A couple of weeks ago my boyfriend and I took a much-needed week off and flew over to Montenegro. Having been to Croatia a couple of times and falling in love with the country, we wanted to explore that bit of eastern Europe a bit more - the first place on our list being Motenegro, which is just south of Croatia. We tried to go last summer and let's just say travel was far too complicated for a week's holiday so we didn't, but now easyJet has started flying direct from Manchester and Gatwick, making this year the perfect time to go. 

We rented an apartment in Kotor for the week, sitting right on the edge of the incredibly dramatic fjord-like bay - think bright blue, still water and rugged mountains jutting right out of the land. Kotor itself was beautiful, with an old town that has parts dating back to the 9th century, winding cobbled streets and elegant piazzas full of bars and restaurants. My favourite places to eat? Restoran Galion, which sat almost hovering above the water and served some of the best food I've had in a long time, and Konoba Trpeza, which has a beautiful terrace, great food and a decent Sauvignon Blanc (surprisingly hard to find in Montenegro, unless you pay way above average). 

Sunglasses: c/o Dorothy Perkins
Shirt: c/o Dorothy Perkins
Shorts: ASOS
Shoes: Keds 

When on holiday, one of my favourite pastimes is to lie on a sun lounger and read a stack of books, before heading out for Prosecco and dinner. There's so much to Montenegro though, that it was difficult for that to be the only things we did. As well as exploring Kotor (make sure you climb the fortress if you're ever there, for unbeatable views across the entire bay), we made our way over to Budva for the day, with its own old town and some great seafront restaurants (plus, more Prosecco options than Kotor. I did the research).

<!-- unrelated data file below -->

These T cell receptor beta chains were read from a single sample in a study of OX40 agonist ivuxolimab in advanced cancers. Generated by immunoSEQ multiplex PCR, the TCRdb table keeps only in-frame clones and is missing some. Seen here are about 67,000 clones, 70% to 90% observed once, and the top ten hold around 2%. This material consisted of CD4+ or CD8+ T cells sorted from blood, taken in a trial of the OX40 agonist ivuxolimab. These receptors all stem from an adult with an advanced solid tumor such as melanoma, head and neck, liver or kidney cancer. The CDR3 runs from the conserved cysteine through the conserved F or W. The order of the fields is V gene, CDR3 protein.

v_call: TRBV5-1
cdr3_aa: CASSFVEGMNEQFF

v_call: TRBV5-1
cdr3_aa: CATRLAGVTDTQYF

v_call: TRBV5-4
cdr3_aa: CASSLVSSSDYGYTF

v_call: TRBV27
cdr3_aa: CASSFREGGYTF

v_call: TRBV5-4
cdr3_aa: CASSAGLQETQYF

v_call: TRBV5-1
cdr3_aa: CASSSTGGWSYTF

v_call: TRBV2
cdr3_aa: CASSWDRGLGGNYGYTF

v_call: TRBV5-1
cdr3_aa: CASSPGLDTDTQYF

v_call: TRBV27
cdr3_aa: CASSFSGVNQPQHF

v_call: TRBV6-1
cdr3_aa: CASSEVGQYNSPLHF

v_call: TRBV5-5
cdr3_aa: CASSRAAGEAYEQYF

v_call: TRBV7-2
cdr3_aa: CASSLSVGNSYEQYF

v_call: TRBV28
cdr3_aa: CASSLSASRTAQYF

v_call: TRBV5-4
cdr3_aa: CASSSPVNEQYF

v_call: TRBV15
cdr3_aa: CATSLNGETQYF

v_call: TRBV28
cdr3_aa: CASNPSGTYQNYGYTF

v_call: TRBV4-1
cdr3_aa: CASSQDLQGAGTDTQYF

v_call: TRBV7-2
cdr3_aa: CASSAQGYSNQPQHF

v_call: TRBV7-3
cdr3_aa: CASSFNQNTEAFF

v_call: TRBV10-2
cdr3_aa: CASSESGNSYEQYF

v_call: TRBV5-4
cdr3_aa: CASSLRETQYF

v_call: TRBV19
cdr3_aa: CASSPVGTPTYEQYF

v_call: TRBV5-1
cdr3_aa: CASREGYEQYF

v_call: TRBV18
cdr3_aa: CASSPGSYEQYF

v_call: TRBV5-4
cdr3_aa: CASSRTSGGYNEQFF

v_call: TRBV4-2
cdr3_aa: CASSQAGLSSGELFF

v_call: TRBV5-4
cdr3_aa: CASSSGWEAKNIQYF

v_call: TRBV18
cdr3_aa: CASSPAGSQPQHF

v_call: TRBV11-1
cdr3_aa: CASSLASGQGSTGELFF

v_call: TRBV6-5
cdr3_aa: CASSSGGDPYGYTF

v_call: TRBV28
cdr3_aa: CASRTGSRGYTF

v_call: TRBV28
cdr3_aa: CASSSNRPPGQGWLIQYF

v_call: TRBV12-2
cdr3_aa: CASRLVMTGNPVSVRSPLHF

One of the great things about Montenegro is the size - it's tiny (two thirds the size of Wales), so it's really easy to see a lot of the country in a short space of time. A couple of the days we headed out to beaches, which mostly sit on their own in little nooks along the coast. We spent days at Plavi Horizonti (a beautiful wild and rugged sandy beach - which is quite rare to find in those parts - but the restaurant is best to be avoided) and Ploce Beach (concrete/pebbly, like a lot of beaches in Montenegro, but sun loungers come free and the restaurant/bar should definitely be sampled). 

All in all, an incredibly relaxing and eye-opening week in Montenegro. It's such a beautiful country and one that is still obviously feeling the aftermath of the civil war in the '90s (we came across a few burnt-out, abandoned buildings that weren't as Instagram-friendly) but is definitely on its way. Tourism was a big focus over there and with Porto Montenegro becoming the It place for rich Europeans and their super yachts, I imagine it will only be a matter of years before it becomes a much more popular destination. Go now while it's still unspoilt.